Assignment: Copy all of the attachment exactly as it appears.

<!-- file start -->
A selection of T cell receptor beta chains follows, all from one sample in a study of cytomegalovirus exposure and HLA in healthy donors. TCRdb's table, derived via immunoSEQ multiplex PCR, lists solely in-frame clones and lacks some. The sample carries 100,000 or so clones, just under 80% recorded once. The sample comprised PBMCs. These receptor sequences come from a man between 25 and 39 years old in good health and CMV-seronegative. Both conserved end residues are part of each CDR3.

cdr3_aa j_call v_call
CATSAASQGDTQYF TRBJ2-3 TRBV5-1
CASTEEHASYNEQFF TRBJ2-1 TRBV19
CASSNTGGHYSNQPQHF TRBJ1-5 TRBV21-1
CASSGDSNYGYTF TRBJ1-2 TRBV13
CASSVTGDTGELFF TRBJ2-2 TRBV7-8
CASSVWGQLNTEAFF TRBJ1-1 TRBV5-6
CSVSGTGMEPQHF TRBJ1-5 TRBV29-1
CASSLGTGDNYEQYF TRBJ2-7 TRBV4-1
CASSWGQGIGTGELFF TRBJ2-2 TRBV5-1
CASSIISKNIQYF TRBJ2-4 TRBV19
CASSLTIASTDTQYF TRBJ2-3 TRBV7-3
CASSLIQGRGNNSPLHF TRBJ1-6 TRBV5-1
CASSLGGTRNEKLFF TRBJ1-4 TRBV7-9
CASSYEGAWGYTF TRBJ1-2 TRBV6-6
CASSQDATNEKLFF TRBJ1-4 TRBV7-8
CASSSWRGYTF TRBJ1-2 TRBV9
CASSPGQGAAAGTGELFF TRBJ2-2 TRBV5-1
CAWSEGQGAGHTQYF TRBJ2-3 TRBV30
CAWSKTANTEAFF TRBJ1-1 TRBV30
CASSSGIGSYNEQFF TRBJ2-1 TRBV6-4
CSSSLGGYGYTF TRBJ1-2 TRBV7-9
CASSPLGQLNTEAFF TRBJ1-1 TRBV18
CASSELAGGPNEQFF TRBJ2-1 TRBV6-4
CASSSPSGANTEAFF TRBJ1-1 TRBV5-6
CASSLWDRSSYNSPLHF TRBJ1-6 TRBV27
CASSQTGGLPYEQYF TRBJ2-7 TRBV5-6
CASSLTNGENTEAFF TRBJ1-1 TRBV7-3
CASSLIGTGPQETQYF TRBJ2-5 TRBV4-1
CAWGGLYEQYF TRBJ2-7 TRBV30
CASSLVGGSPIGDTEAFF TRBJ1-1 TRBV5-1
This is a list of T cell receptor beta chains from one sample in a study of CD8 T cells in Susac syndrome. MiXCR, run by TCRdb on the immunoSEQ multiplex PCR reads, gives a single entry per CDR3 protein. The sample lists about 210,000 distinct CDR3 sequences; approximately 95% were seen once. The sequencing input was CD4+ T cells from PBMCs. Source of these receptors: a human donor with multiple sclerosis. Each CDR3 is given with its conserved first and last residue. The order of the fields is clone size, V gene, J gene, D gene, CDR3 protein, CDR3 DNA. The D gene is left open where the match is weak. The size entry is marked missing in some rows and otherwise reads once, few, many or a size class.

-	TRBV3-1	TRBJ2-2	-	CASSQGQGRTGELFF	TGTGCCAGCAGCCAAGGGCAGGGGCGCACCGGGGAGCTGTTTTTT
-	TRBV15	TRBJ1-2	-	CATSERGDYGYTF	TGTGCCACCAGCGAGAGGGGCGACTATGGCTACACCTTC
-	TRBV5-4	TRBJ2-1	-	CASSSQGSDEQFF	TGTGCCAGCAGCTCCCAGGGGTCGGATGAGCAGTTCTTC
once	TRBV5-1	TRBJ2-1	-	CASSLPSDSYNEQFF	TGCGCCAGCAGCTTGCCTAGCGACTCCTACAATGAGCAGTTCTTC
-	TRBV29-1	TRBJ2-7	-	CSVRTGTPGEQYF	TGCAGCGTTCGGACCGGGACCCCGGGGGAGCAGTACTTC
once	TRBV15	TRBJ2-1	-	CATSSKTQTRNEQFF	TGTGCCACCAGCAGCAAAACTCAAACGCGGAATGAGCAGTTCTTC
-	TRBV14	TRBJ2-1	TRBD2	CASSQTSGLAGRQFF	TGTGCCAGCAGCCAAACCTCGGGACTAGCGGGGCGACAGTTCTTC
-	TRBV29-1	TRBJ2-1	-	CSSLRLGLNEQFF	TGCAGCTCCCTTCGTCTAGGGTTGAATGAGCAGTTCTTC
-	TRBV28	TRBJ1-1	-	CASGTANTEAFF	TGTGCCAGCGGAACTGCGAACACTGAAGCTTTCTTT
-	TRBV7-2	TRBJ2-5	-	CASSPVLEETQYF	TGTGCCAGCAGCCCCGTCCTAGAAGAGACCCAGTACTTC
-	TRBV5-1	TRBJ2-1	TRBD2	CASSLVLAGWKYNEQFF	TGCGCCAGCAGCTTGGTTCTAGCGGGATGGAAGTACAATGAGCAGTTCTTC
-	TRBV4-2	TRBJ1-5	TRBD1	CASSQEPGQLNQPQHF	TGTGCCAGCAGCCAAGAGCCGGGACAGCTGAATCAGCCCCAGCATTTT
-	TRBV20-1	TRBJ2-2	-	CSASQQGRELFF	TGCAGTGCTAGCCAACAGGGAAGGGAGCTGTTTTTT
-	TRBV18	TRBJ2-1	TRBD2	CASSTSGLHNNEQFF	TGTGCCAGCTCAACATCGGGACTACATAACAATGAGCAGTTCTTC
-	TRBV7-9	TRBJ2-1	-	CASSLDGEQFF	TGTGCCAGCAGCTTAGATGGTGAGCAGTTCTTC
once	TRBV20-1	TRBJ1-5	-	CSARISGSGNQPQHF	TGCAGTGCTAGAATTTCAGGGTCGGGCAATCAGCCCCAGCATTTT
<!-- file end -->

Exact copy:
A selection of T cell receptor beta chains follows, all from one sample in a study of cytomegalovirus exposure and HLA in healthy donors. TCRdb's table, derived via immunoSEQ multiplex PCR, lists solely in-frame clones and lacks some. The sample carries 100,000 or so clones, just under 80% recorded once. The sample comprised PBMCs. These receptor sequences come from a man between 25 and 39 years old in good health and CMV-seronegative. Both conserved end residues are part of each CDR3.

cdr3_aa j_call v_call
CATSAASQGDTQYF TRBJ2-3 TRBV5-1
CASTEEHASYNEQFF TRBJ2-1 TRBV19
CASSNTGGHYSNQPQHF TRBJ1-5 TRBV21-1
CASSGDSNYGYTF TRBJ1-2 TRBV13
CASSVTGDTGELFF TRBJ2-2 TRBV7-8
CASSVWGQLNTEAFF TRBJ1-1 TRBV5-6
CSVSGTGMEPQHF TRBJ1-5 TRBV29-1
CASSLGTGDNYEQYF TRBJ2-7 TRBV4-1
CASSWGQGIGTGELFF TRBJ2-2 TRBV5-1
CASSIISKNIQYF TRBJ2-4 TRBV19
CASSLTIASTDTQYF TRBJ2-3 TRBV7-3
CASSLIQGRGNNSPLHF TRBJ1-6 TRBV5-1
CASSLGGTRNEKLFF TRBJ1-4 TRBV7-9
CASSYEGAWGYTF TRBJ1-2 TRBV6-6
CASSQDATNEKLFF TRBJ1-4 TRBV7-8
CASSSWRGYTF TRBJ1-2 TRBV9
CASSPGQGAAAGTGELFF TRBJ2-2 TRBV5-1
CAWSEGQGAGHTQYF TRBJ2-3 TRBV30
CAWSKTANTEAFF TRBJ1-1 TRBV30
CASSSGIGSYNEQFF TRBJ2-1 TRBV6-4
CSSSLGGYGYTF TRBJ1-2 TRBV7-9
CASSPLGQLNTEAFF TRBJ1-1 TRBV18
CASSELAGGPNEQFF TRBJ2-1 TRBV6-4
CASSSPSGANTEAFF TRBJ1-1 TRBV5-6
CASSLWDRSSYNSPLHF TRBJ1-6 TRBV27
CASSQTGGLPYEQYF TRBJ2-7 TRBV5-6
CASSLTNGENTEAFF TRBJ1-1 TRBV7-3
CASSLIGTGPQETQYF TRBJ2-5 TRBV4-1
CAWGGLYEQYF TRBJ2-7 TRBV30
CASSLVGGSPIGDTEAFF TRBJ1-1 TRBV5-1
This is a list of T cell receptor beta chains from one sample in a study of CD8 T cells in Susac syndrome. MiXCR, run by TCRdb on the immunoSEQ multiplex PCR reads, gives a single entry per CDR3 protein. The sample lists about 210,000 distinct CDR3 sequences; approximately 95% were seen once. The sequencing input was CD4+ T cells from PBMCs. Source of these receptors: a human donor with multiple sclerosis. Each CDR3 is given with its conserved first and last residue. The order of the fields is clone size, V gene, J gene, D gene, CDR3 protein, CDR3 DNA. The D gene is left open where the match is weak. The size entry is marked missing in some rows and otherwise reads once, few, many or a size class.

-	TRBV3-1	TRBJ2-2	-	CASSQGQGRTGELFF	TGTGCCAGCAGCCAAGGGCAGGGGCGCACCGGGGAGCTGTTTTTT
-	TRBV15	TRBJ1-2	-	CATSERGDYGYTF	TGTGCCACCAGCGAGAGGGGCGACTATGGCTACACCTTC
-	TRBV5-4	TRBJ2-1	-	CASSSQGSDEQFF	TGTGCCAGCAGCTCCCAGGGGTCGGATGAGCAGTTCTTC
once	TRBV5-1	TRBJ2-1	-	CASSLPSDSYNEQFF	TGCGCCAGCAGCTTGCCTAGCGACTCCTACAATGAGCAGTTCTTC
-	TRBV29-1	TRBJ2-7	-	CSVRTGTPGEQYF	TGCAGCGTTCGGACCGGGACCCCGGGGGAGCAGTACTTC
once	TRBV15	TRBJ2-1	-	CATSSKTQTRNEQFF	TGTGCCACCAGCAGCAAAACTCAAACGCGGAATGAGCAGTTCTTC
-	TRBV14	TRBJ2-1	TRBD2	CASSQTSGLAGRQFF	TGTGCCAGCAGCCAAACCTCGGGACTAGCGGGGCGACAGTTCTTC
-	TRBV29-1	TRBJ2-1	-	CSSLRLGLNEQFF	TGCAGCTCCCTTCGTCTAGGGTTGAATGAGCAGTTCTTC
-	TRBV28	TRBJ1-1	-	CASGTANTEAFF	TGTGCCAGCGGAACTGCGAACACTGAAGCTTTCTTT
-	TRBV7-2	TRBJ2-5	-	CASSPVLEETQYF	TGTGCCAGCAGCCCCGTCCTAGAAGAGACCCAGTACTTC
-	TRBV5-1	TRBJ2-1	TRBD2	CASSLVLAGWKYNEQFF	TGCGCCAGCAGCTTGGTTCTAGCGGGATGGAAGTACAATGAGCAGTTCTTC
-	TRBV4-2	TRBJ1-5	TRBD1	CASSQEPGQLNQPQHF	TGTGCCAGCAGCCAAGAGCCGGGACAGCTGAATCAGCCCCAGCATTTT
-	TRBV20-1	TRBJ2-2	-	CSASQQGRELFF	TGCAGTGCTAGCCAACAGGGAAGGGAGCTGTTTTTT
-	TRBV18	TRBJ2-1	TRBD2	CASSTSGLHNNEQFF	TGTGCCAGCTCAACATCGGGACTACATAACAATGAGCAGTTCTTC
-	TRBV7-9	TRBJ2-1	-	CASSLDGEQFF	TGTGCCAGCAGCTTAGATGGTGAGCAGTTCTTC
once	TRBV20-1	TRBJ1-5	-	CSARISGSGNQPQHF	TGCAGTGCTAGAATTTCAGGGTCGGGCAATCAGCCCCAGCATTTT